Edinburgh. Toys. Pram. Etc.

The 'Turd', a.k.a. the proposes St James's hotel by Jestico and Whiles

The ‘Turd’, a.k.a. the proposed St James’s hotel by Jestico and Whiles

Well, it’s been an interesting couple of days, you might say. An early morning start on Radio 4’s Today on 12th September, where along with the urbane Adam Wilkinson of Edinburgh World Heritage, we debated the city’s UNESCO World Heritage status. That status is perceived by some in the heritage business of being under threat, from the city council’s negligence on the one hand, and development on the other. Adam and I agree on a good deal, as it happens, and the atmosphere in the studio was amiable. I suggested, playfully, that losing UNESCO’s approval wouldn’t greatly matter: most tourists came for the comedy at the Fringe Festival  (I’m sure this is statistically true, but no matter). I also said, again playfully, that I thought Edinburgh’s attitude to its built environment was ‘neurotic.’ Those who speak for it tend to see threats where none exist; their stock-in-trade is the catastrophe; as I’ve discovered to my cost in the past, they react on a hair trigger.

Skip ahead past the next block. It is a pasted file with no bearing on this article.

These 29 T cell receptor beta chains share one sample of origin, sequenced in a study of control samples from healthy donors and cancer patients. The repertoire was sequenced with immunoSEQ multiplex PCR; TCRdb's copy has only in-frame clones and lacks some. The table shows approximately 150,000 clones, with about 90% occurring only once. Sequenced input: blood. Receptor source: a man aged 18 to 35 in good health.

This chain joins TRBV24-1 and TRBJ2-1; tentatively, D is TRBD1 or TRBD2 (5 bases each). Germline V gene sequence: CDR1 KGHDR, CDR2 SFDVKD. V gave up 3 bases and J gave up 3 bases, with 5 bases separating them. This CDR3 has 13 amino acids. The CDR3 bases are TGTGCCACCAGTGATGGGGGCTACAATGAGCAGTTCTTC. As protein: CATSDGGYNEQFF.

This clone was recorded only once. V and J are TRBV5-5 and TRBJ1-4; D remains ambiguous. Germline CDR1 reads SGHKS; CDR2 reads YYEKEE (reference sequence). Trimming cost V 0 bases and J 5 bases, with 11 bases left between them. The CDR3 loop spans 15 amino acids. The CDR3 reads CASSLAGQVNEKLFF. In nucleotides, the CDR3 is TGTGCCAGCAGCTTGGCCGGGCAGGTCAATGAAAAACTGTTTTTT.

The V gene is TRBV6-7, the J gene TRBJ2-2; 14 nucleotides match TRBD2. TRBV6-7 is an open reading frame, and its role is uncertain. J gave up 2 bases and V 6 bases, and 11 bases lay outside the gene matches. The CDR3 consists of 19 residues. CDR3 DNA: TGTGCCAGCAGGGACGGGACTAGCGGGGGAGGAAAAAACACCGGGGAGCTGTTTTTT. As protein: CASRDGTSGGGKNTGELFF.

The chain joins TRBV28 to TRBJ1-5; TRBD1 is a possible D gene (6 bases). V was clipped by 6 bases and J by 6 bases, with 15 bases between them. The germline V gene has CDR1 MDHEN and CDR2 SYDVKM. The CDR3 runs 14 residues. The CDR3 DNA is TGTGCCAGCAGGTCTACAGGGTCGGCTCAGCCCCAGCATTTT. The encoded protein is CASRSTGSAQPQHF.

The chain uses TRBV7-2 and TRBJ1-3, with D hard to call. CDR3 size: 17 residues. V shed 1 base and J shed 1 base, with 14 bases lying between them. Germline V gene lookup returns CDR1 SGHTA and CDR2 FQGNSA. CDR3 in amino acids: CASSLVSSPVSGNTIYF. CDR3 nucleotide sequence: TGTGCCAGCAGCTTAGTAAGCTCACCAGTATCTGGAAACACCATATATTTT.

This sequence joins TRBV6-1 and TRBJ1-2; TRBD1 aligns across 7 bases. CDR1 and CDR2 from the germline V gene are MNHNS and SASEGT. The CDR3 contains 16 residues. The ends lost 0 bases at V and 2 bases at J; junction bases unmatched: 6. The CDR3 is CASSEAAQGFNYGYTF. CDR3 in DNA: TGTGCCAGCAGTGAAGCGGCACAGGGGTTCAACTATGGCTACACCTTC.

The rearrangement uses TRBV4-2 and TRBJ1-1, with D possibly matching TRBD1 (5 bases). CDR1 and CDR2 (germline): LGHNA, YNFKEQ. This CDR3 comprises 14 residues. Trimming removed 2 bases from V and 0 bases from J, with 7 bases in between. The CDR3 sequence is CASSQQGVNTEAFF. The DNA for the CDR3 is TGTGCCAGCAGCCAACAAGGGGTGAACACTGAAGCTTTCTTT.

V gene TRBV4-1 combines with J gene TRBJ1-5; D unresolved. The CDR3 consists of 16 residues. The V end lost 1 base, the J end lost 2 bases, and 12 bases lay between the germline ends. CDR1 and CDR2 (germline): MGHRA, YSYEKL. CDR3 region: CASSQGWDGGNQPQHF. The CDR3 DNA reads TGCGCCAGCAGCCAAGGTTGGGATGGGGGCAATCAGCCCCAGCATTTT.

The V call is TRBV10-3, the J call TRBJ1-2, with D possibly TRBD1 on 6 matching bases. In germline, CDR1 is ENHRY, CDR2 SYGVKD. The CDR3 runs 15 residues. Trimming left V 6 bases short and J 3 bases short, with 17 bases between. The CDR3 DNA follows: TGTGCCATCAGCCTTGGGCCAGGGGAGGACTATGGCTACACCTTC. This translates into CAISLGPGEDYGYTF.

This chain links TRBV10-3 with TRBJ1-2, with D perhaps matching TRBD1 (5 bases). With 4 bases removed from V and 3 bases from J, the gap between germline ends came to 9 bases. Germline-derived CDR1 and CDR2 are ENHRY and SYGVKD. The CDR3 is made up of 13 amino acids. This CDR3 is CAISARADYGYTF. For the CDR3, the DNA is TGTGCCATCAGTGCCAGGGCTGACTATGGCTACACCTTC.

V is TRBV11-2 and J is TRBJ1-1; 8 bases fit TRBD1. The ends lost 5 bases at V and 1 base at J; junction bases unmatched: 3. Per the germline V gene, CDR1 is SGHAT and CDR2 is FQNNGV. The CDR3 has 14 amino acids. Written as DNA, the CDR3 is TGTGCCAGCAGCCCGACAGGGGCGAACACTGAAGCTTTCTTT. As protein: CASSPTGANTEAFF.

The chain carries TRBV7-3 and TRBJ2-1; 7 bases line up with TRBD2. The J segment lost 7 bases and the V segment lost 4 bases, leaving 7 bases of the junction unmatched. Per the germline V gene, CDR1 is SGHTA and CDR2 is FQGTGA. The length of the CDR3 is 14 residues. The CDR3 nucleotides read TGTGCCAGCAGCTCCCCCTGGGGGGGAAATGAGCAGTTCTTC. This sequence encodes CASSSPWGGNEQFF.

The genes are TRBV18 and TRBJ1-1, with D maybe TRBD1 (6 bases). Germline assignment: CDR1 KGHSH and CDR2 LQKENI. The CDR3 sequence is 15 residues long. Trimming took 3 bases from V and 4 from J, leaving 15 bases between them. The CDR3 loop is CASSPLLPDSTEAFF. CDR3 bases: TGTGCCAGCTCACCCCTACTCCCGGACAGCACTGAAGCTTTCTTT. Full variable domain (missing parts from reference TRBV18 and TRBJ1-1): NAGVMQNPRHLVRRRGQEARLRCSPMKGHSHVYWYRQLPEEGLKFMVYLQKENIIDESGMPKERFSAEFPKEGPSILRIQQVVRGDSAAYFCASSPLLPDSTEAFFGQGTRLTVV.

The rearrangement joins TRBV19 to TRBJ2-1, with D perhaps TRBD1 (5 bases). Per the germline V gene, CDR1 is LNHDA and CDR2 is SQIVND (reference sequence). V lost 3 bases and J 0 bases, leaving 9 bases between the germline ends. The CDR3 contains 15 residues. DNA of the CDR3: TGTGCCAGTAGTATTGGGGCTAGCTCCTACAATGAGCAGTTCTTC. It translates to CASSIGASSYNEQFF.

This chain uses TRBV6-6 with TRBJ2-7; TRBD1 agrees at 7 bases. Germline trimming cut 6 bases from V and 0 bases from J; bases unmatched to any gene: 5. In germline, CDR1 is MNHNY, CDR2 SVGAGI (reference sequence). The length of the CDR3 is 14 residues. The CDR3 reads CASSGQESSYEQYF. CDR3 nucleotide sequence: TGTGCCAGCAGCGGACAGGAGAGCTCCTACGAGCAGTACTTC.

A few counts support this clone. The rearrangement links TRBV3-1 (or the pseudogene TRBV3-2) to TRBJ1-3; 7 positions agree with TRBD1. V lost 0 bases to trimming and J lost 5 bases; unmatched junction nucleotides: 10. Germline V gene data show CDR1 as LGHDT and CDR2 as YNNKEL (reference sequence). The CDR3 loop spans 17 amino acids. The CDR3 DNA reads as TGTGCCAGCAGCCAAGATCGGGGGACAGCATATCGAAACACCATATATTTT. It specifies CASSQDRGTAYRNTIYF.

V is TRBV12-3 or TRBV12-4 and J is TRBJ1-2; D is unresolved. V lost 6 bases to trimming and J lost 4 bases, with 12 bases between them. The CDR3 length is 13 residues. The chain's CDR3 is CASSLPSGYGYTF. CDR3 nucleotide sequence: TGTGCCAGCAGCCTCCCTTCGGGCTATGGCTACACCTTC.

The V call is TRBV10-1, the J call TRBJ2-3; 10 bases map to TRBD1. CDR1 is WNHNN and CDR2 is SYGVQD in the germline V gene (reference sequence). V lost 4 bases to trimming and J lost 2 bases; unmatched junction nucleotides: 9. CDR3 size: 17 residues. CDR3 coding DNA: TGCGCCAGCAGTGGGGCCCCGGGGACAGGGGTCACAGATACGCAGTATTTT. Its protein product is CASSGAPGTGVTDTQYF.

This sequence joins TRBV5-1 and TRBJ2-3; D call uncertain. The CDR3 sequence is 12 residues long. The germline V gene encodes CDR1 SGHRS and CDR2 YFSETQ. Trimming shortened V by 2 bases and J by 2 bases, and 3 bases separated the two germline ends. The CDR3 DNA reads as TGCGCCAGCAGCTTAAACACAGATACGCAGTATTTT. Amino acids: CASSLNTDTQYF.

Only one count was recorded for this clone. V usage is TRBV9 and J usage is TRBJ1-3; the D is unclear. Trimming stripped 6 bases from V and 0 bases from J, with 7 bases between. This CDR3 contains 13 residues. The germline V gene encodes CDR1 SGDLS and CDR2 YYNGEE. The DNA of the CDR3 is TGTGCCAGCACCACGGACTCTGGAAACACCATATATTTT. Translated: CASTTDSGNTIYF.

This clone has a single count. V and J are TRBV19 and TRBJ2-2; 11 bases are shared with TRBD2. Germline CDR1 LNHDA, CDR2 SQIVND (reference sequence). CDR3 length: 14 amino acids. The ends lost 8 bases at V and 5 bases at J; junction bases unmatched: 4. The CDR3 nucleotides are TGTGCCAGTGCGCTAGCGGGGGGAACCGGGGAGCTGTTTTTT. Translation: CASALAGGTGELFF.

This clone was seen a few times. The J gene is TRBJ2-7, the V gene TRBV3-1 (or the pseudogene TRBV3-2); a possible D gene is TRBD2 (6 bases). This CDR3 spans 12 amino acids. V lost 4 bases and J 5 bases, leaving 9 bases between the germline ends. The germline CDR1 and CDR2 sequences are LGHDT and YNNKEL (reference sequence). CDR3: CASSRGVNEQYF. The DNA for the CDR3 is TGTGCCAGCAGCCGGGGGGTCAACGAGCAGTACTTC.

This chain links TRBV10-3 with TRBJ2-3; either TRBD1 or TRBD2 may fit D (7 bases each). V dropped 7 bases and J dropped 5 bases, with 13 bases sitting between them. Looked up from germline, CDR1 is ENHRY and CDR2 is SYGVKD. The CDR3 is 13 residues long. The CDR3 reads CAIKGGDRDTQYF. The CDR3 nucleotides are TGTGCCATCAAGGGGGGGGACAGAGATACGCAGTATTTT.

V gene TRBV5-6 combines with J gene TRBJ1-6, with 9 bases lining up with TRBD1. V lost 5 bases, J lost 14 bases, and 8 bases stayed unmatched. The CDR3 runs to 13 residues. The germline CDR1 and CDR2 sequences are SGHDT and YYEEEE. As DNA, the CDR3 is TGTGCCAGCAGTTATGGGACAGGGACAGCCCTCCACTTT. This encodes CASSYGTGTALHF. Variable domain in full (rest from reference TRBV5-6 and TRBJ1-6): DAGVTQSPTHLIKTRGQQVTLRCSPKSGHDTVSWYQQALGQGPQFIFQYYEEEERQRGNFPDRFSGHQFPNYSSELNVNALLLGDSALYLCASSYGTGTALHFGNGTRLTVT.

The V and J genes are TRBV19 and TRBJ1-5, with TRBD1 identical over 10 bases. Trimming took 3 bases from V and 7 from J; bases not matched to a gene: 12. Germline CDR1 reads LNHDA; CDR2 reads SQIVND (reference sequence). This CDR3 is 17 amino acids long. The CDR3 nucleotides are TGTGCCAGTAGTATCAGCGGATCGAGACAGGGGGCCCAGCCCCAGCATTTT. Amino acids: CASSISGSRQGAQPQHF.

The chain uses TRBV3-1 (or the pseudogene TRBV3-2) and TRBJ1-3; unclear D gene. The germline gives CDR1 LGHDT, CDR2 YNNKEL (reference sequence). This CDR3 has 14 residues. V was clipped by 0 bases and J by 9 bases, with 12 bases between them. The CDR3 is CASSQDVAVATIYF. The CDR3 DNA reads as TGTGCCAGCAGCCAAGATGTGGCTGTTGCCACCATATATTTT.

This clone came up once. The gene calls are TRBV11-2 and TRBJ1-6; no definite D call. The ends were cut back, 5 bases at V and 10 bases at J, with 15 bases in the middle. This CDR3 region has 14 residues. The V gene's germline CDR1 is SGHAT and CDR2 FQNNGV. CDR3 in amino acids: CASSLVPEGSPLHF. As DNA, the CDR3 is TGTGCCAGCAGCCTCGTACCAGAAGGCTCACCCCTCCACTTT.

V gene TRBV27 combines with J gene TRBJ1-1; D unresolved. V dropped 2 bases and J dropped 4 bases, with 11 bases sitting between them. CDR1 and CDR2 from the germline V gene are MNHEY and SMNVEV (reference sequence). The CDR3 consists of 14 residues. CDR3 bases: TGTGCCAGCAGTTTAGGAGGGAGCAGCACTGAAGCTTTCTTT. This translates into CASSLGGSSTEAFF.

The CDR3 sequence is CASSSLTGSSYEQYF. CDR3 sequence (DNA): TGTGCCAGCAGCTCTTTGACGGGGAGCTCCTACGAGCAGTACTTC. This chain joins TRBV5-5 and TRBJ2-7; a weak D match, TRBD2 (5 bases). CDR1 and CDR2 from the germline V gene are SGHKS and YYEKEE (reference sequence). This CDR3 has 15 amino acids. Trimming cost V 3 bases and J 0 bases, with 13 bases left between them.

Sure enough, my few seconds of airtime produced a reaction, on social media, via email, and most spectacularly in the Herald newspaper. The rage expressed in all these media illustrated precisely why I used the word ‘neurotic’, and it’s this peculiar group psychology of Edinburgh’s towards the built environment that was my concern, rather than its buildings per se.

I’ve explored this attitude in the past for the journal Foreign Policy, again to controversial effect. And more recently I explored it length in Chris Breward and Fiona Fisher’s anthology British Design, where I traced it back to Lord Cockburn’s famous/notorious 1849 letter to the then Lord Provost, on the ‘Best Ways to Spoil the Beauties of Edinburgh’. This psychology is primitive, lower-brain stuff, and as a result it can give my remarks a primitive-seeming quality too. One of my most powerful critics over the weekend, a local architect (whom, as it happens, I greatly admire) accused me of being simplistic. Why was I reiterating this tired old idea, Edinburgh’s progress being held up by a fusty establishment, resistant to change? Well – I reiterated this tedious idea precisely because it is so strongly there. There is no getting away from it – as the Herald article, and many others show. Unlike other cities, there is no shared understanding, however basic, of what the city should look like. And consequently, change seems threatening.